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Lecture 18

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University of Waterloo
Mattieu Lecorre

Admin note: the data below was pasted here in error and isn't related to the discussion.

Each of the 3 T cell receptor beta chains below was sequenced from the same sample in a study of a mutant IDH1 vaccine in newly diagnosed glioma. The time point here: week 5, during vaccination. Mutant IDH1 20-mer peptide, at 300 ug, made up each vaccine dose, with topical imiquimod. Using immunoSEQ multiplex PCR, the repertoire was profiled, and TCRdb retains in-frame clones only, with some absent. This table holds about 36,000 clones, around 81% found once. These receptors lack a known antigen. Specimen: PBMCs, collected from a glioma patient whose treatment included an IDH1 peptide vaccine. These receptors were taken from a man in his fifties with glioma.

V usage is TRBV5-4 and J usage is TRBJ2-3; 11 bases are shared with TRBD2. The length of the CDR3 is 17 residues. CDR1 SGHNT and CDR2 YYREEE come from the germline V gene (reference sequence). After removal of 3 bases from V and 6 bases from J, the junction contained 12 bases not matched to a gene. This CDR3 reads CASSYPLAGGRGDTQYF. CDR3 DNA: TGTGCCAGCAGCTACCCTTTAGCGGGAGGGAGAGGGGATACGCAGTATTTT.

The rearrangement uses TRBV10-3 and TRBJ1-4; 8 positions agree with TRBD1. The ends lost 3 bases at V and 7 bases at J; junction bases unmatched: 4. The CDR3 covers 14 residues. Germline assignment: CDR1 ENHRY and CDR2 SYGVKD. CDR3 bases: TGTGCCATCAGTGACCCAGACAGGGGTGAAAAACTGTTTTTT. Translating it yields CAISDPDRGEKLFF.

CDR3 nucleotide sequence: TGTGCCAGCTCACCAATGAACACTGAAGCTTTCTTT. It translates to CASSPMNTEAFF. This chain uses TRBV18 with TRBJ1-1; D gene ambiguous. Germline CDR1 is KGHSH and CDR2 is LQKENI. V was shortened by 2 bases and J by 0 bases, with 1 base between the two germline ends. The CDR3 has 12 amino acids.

Lecture 18 Taking a step back: what Piaget & Kohlberg have in common - Development: long transition from deference to authority to authority-independent moral principles for ALL moral questions o Adult moral reasoning is very different from child moral reasoning - Both assume that moral judgements are the product of explicit, conscious moral reasoning o Justification reflects reasoning that leads to moral judgment o That’s why P&K gave more weight to justifications than to judgments - INCOMPLETE AT BEST o INCORRECT AT LEAST FOR SOME CASES Are all moral issues treated the same way? - Turiel (former Kohlberg collaborator): - No. o Questions of harm (Turiel calls these the “moral transgressions”  Kicking your younger brother while mom isn’t looking  Considered authority-independent o Social conventions  Eating green beans with your fingers  Considered authority-dependent o Personal preferences  Wearing your underpants inside out Testing the harm/norms distinction in children - “Harm” situation - “Conventional” situation Young Children distinguish harm from norms - Three year olds: hurting someone else is more wrong than not saying “please” when asking for something o It should get greater punishment - Four year olds: harming is wrong even if authority allows it. Transgressing norms is ok if authority allows it Remaining questions - How can we resolve the conflict between Piaget & Kohlberg and more recent research? o About unconscious vs. conscious moral reasoning  Possible resolution: perhaps that we use conscious, effortful moral reasoning when our intuitive, unconscious moral intuitions conflict with each other (eg. Theft vs. let die in Heinz dilemma)  Not a complete list! There may be others! o About radical developemental change vs. continuity over development:  Like conscious vs. unconscious, difference in development suggests that there are two separate systems  Often justifications of moral judgments don’t “fit” with judgments  Therefore, it’s possible that the basis of moral justifications is learned at least partially independently of unconscious moral intuitions Intelligence Three themes - Can intelligence be measured? o A look at the history of intelligence testing - Is there one or are there many intelligences? - Intelligence (whatever it is) seems to vary across individuals. What causes the variation? o Genes? o Parenting/schooling? o Culture? Intelligence research: a long (inbred) history of controversy & mathematical developments - Sir Francis Galton (England) o James Cattell (also with Wilhelm Wundt)  Clark Wissler (Barnard & Columbia) - Charles Spearman (England) o David Wechsler o Raymond Cattell (USA)  John Horn - John Carroll (USA) Sir Francis Galton (1822 – 1911) - Cousin of Charles Darwin - African explorer - Made first weather maps - Developed concept of “correlation” and “standard deviation” - Discovered uniqueness of fingerprints, convinced Scotland Yard to keep them on file - Fascinated by variatio
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